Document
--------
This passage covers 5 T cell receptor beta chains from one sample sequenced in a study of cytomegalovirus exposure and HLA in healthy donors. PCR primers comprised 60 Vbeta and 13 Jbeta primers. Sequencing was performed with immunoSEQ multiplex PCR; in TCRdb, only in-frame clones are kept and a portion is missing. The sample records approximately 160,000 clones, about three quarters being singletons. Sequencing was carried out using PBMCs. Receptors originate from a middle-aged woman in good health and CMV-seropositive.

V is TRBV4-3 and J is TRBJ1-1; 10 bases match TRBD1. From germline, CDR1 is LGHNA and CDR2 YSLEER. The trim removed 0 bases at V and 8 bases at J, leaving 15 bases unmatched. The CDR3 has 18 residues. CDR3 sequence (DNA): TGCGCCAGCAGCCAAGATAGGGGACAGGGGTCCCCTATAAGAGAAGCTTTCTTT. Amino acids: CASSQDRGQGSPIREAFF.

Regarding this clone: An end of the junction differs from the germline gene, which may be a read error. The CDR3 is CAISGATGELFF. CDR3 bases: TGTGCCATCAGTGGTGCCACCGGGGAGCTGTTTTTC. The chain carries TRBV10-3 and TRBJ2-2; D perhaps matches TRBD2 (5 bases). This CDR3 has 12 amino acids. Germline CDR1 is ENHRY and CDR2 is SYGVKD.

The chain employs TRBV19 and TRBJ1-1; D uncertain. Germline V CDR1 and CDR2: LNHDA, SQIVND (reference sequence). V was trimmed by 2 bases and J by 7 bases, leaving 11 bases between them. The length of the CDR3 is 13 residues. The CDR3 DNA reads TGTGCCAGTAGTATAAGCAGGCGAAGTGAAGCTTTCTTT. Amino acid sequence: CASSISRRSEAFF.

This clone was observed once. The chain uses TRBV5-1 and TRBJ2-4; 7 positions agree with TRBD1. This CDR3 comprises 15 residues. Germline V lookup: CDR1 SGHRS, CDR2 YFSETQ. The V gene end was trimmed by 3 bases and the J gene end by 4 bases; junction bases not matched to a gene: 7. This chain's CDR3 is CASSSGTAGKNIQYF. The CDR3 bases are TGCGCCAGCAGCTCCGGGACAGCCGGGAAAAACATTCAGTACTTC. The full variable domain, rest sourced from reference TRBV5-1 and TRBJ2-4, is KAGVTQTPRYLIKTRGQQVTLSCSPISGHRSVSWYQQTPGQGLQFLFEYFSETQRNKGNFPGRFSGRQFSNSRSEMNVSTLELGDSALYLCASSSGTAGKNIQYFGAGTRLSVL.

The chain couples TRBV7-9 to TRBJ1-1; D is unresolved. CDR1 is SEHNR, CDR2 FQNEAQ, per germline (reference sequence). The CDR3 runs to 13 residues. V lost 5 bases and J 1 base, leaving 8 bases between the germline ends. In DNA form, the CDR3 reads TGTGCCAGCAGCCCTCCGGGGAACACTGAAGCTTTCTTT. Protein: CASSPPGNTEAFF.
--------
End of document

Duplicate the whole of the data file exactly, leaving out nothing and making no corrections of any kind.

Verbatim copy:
This passage covers 5 T cell receptor beta chains from one sample sequenced in a study of cytomegalovirus exposure and HLA in healthy donors. PCR primers comprised 60 Vbeta and 13 Jbeta primers. Sequencing was performed with immunoSEQ multiplex PCR; in TCRdb, only in-frame clones are kept and a portion is missing. The sample records approximately 160,000 clones, about three quarters being singletons. Sequencing was carried out using PBMCs. Receptors originate from a middle-aged woman in good health and CMV-seropositive.

V is TRBV4-3 and J is TRBJ1-1; 10 bases match TRBD1. From germline, CDR1 is LGHNA and CDR2 YSLEER. The trim removed 0 bases at V and 8 bases at J, leaving 15 bases unmatched. The CDR3 has 18 residues. CDR3 sequence (DNA): TGCGCCAGCAGCCAAGATAGGGGACAGGGGTCCCCTATAAGAGAAGCTTTCTTT. Amino acids: CASSQDRGQGSPIREAFF.

Regarding this clone: An end of the junction differs from the germline gene, which may be a read error. The CDR3 is CAISGATGELFF. CDR3 bases: TGTGCCATCAGTGGTGCCACCGGGGAGCTGTTTTTC. The chain carries TRBV10-3 and TRBJ2-2; D perhaps matches TRBD2 (5 bases). This CDR3 has 12 amino acids. Germline CDR1 is ENHRY and CDR2 is SYGVKD.

The chain employs TRBV19 and TRBJ1-1; D uncertain. Germline V CDR1 and CDR2: LNHDA, SQIVND (reference sequence). V was trimmed by 2 bases and J by 7 bases, leaving 11 bases between them. The length of the CDR3 is 13 residues. The CDR3 DNA reads TGTGCCAGTAGTATAAGCAGGCGAAGTGAAGCTTTCTTT. Amino acid sequence: CASSISRRSEAFF.

This clone was observed once. The chain uses TRBV5-1 and TRBJ2-4; 7 positions agree with TRBD1. This CDR3 comprises 15 residues. Germline V lookup: CDR1 SGHRS, CDR2 YFSETQ. The V gene end was trimmed by 3 bases and the J gene end by 4 bases; junction bases not matched to a gene: 7. This chain's CDR3 is CASSSGTAGKNIQYF. The CDR3 bases are TGCGCCAGCAGCTCCGGGACAGCCGGGAAAAACATTCAGTACTTC. The full variable domain, rest sourced from reference TRBV5-1 and TRBJ2-4, is KAGVTQTPRYLIKTRGQQVTLSCSPISGHRSVSWYQQTPGQGLQFLFEYFSETQRNKGNFPGRFSGRQFSNSRSEMNVSTLELGDSALYLCASSSGTAGKNIQYFGAGTRLSVL.

The chain couples TRBV7-9 to TRBJ1-1; D is unresolved. CDR1 is SEHNR, CDR2 FQNEAQ, per germline (reference sequence). The CDR3 runs to 13 residues. V lost 5 bases and J 1 base, leaving 8 bases between the germline ends. In DNA form, the CDR3 reads TGTGCCAGCAGCCCTCCGGGGAACACTGAAGCTTTCTTT. Protein: CASSPPGNTEAFF.